by B.B. Pelletier

With a title like that, I’m sure you expect a laundry list of fine airguns, but the truth is, I didn’t get a single airgun for Christmas. In fact this report is not really about airguns, though it will touch on them more than a little. What it’s really about is contentment, because that is what I really got for Christmas this year.

Tools!
Although I try not to work on airguns and firearms any more than necessary, there are times when it cannot be avoided. My tool kit is small, as a result of this policy, but this Christmas it received some important additions.

Edith did a lot of online shopping for me at Duluth Trading Company this year, and I received three zippered pouches full of magnets, dental tools and small screwdrivers. I wept! I had been slowly putting a tool kit together because I always needs things like these and in one day with three presents she quadrupled my inventory. What thoughtful gifts.

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These tools and lights make my fixing jobs easier.

Lights!
Along with my tools came several handy lights I can use for those nasty places where the room light never shines. The inside of spring gun compression chambers, for instance. Now, I can look inside and shine a light inside at the same time, where before my own shadow was my worst enemy. I’m always working some place dark, and I can never have too many powerful lights.

Big gift
Not many people would ask for a work-related item for Christmas, but then not many people have the perfect job. For several decades, I have secretly harbored the belief that the .30-30 Winchester cartridge is the most accurate cartridge ever created. That belief, for which I have zero proof at this time, is not a popular one. I daresay I am one of the few shooters on planet Earth who believes that. But not the only one. My best bud, Mac, admitted this year that he harbored a similar belief. That admission, coupled with a single, probably atypical five-shot group shot at 50 yards from a Winchester model 94, four of which are very close, stoked up my interest to the point that I just HAD TO KNOW! You guys know how that feels.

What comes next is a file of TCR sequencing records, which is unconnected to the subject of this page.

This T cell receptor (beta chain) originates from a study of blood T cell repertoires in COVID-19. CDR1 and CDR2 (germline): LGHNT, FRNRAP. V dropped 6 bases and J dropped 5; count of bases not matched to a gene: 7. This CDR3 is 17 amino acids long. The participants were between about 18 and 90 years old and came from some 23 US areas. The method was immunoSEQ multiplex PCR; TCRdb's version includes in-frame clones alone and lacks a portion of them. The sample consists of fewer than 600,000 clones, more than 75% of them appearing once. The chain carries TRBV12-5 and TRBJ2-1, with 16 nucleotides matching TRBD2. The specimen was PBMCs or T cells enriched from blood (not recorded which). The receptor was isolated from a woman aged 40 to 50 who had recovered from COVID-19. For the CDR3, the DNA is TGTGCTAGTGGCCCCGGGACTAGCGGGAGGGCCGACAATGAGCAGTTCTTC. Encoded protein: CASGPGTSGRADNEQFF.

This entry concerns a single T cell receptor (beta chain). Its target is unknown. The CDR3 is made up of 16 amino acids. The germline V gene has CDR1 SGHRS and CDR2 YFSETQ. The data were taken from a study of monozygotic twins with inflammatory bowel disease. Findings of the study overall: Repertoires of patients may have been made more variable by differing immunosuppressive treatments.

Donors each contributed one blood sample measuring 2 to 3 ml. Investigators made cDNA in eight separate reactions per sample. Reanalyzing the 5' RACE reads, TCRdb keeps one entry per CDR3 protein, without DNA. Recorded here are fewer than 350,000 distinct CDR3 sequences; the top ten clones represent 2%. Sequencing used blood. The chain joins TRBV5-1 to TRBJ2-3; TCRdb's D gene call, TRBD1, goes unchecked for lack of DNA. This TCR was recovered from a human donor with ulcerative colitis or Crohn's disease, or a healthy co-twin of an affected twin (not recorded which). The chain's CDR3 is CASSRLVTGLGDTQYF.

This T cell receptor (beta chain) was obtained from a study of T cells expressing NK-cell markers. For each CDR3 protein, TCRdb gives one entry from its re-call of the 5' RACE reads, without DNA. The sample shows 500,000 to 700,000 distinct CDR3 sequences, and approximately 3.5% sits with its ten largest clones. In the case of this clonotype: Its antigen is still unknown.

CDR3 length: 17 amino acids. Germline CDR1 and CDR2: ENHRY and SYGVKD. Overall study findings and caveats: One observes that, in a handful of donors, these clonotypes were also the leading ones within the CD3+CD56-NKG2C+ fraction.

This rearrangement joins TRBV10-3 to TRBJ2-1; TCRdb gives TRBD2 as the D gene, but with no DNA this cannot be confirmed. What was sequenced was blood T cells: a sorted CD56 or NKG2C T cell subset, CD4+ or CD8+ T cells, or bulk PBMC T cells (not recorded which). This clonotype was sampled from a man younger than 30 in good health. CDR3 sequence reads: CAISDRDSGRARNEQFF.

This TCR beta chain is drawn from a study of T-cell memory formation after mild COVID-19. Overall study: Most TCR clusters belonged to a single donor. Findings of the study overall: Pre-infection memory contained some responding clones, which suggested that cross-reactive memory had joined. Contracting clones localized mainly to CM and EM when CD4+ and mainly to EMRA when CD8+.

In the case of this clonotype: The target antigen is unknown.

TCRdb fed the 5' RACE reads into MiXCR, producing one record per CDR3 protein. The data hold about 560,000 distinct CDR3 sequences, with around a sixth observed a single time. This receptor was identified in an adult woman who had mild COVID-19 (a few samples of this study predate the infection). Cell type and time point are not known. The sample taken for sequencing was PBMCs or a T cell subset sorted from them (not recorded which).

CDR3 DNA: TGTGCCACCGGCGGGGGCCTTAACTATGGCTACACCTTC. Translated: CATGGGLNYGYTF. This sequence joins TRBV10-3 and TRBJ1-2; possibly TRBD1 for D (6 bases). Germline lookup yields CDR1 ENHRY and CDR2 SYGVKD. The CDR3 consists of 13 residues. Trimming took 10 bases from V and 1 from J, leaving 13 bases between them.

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Four of the five shots are grouped pretty tight–especially for coming from a 94 Winchester!

So, I’ve set before me a multi-year project that will involve reducing the error of the .30-30 round until I reach the point where I can’t go any further. I won’t say just how accurate I think it can be, but it’s way less than a one-inch 10-shot group at 100 yards. Way less.

With that as a goal, Edith gifted me with a Remington 788 in .30-30. Now, for those who are unfamiliar with that model, the 788 is to accurate rifles what the Corvette is to fast cars. By that, I mean that you hear a lot of stories, not all of which are true.

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I will start testing my theory with a Remington 788, a rifle that’s an urban legend in its own right.

There’s a complete book of urban legends about the 788. It was too accurate and hurt the sales of the more-expensive Remington models, so they killed it. It has bolt-locking lugs in the rear of the bolt, so the action is springy and cannot take the strain. It was the best bolt-action ever made for rimmed cartridges, and so on.

So, not only am I about to test a theory that will be considered by most to be highly improbable, but I’m starting the test with a rifle that lives under its own cloud of superstition. Controversial, to say the least. And that’s probably why I like it.

I love controversy. I love hearing why Crosman could never make a PCP in the United States, and then listening to the crickets chirp when they made not one but four in two years. I loved reading on a popular forum in November of 2009 that AirForce would probably not bring out the Edge for another year. I smiled when some person wrote a story about hunting deer with a Career Dragon Slayer, in which he said he was probably the first person in history to have killed such a large animal with an airgun.

And, in three weeks I’ll be in Las Vegas at the 2010 Shot Show, trying to stir up more controversy in the airgun world. I can’t wait!

So, were does contentment come it? Why, with you guys, of course. This blog has evolved into the nicest place on the internet, in my opinion. And I no longer have to know everything, because you guys cheerfully chip in and help the new airgunners find answers to their questions. I’m finally involved with a website where people are more intent on enjoying their hobby than with passing rumors and sniping at each other.

Thank you!